which includes the derivative of the network function g in respect to the paraml eter wij for the kth input. Thus, the general solution in (98) may be exploited by utilizing the traditional backpropagation derivatives resulting in a simple analytic solution for the problem. The formulation in (99) appears simple but yet a sophisticated application may be built around it as will be shown in Section 6.3.2. The basic principle of the derivative solution is powerful as may be veried from equation (109), where quite a complex objective function is derived based on equation (99). 5.2.1 A neural network optimized adaptive lter Next an optimized adaptive lter is constructed with a neural network to modulate a discrete time-frequency distribution. The general procedure may be applied to optimize the time-frequency plane for respiratory frequency detection from the heart rate time series. This application is later presented in Section 6.3.2. The benet of this approach is its capability to utilize the information controlling the lters adaptation inside the neural network architecture. A special ingredient of the method is the use of the neural network as an inner function inside an instantaneous frequency estimation function. Thus, the described system is a transistor network introduced in the previous section. Furthermore, the procedure results in a relatively small number of network parameters processing large number of inputs to form a single output. Digital lter design with a neural network has also been demonstrated in [9]. The article mainly focuses on designing a FIR lter for a desired amplitude response and is not frequency moment optimized lter as the system presented here.

130 In this method the time-frequency distribution is presumed to be positive and it must contain at least one non-zero element per time instant. Furthermore, for each time instant t there exists a target frequency y(t) we wish to estimate. A neural network function g(k, t) is used to weight the time-frequency distribution17 . It may include time- and frequency depended variables, but at least discrete frequency variables w(k) in its input. In general, the time depended variables are utilized to modify the lter shape: they form the adaptive part of the neural network. For example, a lter shape depending only on a frequency instant w(k) would be dened as g(k, t) = g (w (k)). Thus, the neural network would have a single input w(k) at frequency instant k. A neural network weighted TFRD is dened as follows F (k, t) = F (k, t)g(k,t) , (100)

where the neural network g has a linear output and the discrete time-frequency matrix F (k, t) is computed with T time instants and K frequency bins. Alternative weighting is given by equation F (k, t) = g(k, t)F (k, t), (101)

which may be applied when the network g has sigmoidal output resulting in positive weighting inside the interval [0 1]. The relationship of weighting to digital ltering is as follows: digital ltering (for example FIR ltering) is used to remove specied frequency components of the time series signal. The number of parameters in the lter species the sharpness of the ltering. Thus, a small number of parameters results in lowered amplitude of the nearby frequencies, if the spectrum of the signal is analyzed. In addition, e.g., FIR ltering results in an amplitude response to the interval [0 1]. In a similar manner, the weighting of the TFRD or a single spectrum may be comprehended as a ltering of the signal. However, the manipulated spectrum and the corresponding amplitude response may often be impossible to re-create in the time domain, as the FIR lter with similar, complicated, amplitude response may not be generated. As the weighting dened in (100) has lter response outside the interval [0 1] the interpreting is liberal. However, the weighting is still used to diminish signal frequency components not of interest. Thus, we will refer the weighting procedure as ltering of the signal. Discrete instantaneous, or mean, frequency of weighted TFRD F (k, t) is dened as (see equation (4)) fMEAN (t) =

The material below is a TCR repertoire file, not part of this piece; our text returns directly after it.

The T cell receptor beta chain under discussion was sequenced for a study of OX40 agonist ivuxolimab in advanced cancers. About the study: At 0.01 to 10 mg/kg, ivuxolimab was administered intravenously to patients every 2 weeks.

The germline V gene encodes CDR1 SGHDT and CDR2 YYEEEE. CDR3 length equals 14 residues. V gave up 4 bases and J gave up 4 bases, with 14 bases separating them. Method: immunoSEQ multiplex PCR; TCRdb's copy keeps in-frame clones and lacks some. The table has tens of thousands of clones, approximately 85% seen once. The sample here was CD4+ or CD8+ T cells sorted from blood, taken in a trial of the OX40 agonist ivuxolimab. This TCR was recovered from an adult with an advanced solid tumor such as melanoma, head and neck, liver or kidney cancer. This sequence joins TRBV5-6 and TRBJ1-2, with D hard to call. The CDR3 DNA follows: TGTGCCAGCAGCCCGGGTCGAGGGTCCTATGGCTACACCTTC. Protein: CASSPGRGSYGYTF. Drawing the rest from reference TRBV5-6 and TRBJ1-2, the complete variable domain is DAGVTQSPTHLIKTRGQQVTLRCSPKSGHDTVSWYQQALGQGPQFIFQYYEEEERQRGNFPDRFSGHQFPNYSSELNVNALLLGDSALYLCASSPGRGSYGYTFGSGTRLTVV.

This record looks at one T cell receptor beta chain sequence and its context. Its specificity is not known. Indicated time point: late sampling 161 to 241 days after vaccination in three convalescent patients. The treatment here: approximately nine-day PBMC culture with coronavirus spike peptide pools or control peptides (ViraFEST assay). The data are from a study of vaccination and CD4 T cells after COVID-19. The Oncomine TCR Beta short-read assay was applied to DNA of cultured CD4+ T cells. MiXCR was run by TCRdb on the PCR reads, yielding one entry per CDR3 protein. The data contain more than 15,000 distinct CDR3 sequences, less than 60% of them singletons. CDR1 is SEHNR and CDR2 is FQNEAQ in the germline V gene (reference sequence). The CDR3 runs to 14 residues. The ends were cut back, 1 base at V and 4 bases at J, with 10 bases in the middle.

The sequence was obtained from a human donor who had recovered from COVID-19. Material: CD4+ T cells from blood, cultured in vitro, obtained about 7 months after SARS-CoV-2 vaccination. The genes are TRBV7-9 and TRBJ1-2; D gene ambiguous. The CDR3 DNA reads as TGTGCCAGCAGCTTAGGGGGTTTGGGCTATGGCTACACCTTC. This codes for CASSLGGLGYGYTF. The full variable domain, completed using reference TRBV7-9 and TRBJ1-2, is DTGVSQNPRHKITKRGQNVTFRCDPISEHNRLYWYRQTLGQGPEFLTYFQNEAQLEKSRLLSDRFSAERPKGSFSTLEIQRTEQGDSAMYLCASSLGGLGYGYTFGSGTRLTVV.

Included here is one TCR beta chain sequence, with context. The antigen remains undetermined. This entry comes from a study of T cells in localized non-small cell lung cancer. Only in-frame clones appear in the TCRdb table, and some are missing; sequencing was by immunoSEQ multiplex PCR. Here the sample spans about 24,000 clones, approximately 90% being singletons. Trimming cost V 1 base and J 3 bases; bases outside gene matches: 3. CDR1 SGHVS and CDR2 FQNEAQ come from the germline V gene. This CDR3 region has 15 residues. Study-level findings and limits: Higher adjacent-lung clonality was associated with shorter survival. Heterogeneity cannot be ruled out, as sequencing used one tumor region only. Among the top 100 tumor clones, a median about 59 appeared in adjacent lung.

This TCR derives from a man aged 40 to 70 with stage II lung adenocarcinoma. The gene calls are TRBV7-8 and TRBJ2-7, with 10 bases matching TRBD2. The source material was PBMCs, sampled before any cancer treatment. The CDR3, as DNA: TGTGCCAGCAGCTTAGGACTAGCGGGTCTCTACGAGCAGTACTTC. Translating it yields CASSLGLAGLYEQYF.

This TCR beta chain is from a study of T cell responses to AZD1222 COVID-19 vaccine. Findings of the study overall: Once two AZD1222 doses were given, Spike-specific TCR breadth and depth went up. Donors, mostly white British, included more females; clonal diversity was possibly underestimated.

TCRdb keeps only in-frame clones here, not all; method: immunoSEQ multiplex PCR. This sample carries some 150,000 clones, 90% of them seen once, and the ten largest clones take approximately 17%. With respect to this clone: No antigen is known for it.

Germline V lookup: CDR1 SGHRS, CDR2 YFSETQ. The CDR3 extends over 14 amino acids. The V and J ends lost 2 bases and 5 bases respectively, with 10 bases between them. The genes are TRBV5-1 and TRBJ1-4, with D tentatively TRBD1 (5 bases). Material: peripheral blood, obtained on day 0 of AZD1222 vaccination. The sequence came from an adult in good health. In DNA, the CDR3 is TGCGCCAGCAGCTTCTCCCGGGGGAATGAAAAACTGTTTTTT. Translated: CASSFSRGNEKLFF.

K k=1 w(k)F (k, t) . K k=1 F (k, t)

(102)

Similarly, mode frequency of weighted TFRD at time instant t, is dened as fMOD (t) = {w(k); arg max F (k, t)}.

k

(103)

17 The notation g(k, t) should be read as a description of a network function which the input is varied

131 Equations (102) and (103) together with (100) and (101) form the transistor network and optimization problem is to solve the unknown network parameters in respect to, e.g., mean-squared error (divided by two) between the target y(t) and the frequency moment estimate f (t): E= 1 2T

T

f (t) y(t)

t=1

(104)

where the frequency moment estimate f (t) may be, e.g., fMEAN or fMOD . For mode frequency analytic derivatives in respect to the error function do not exist, since it results in a discontinuous function and non-smooth optimization problem. In the procedure, the neural network function g is inside the object function in (104) and it is calculated K times for each time instant. Only the network inputs containing frequency information vary. Time depended variables remain and change only when new time moments are estimated. Hence, the benet of the architecture is a small number of network parameters compared to the number of time-frequency variables it processes. In principle, any neural network architecture may be applied for the method. In case of temporal dynamics the time depended neurons need special focusing. Temporal neurons or connections should remain their state inside the inner loop while the frequency information is processed. Time depended states should be allowed to change only after the algorithm moves to a new time instant. Figure 49 illustrates one possible overall view of the system. The target and input time series signals are rst both preprocessed, e.g., outliers and artifacts are removed. For validation signal the target frequency is revealed to construct a supervised learning setup. Time-frequency distribution of the input signal is calculated and time, frequency and time-frequency features are extracted. Notice that several distributions may be utilized with different parameterizations but only one is optimized and weighted. Probably, a more complicated system could be formed with the decision function between different distribution estimates. For one time instant the network feed-forward stage is repeated K times with varying frequency and time-frequency features, but with constant time depended features. The resulting K-length vector is used to weight the time frequency distribution F (, t) resulting in ltered spectrum F (, t) (see equations (100) and (101)). The instantaneous frequency of the spectrum is calculated with, e.g., frequency moments dened in (102) or (103). The result is the instantaneous frequency estimate of the system. Off-line optimization process also requires output of all time instants, and the network is run K T -times total. For on-line updates the network gradient is updated every Kth feed-forward stage.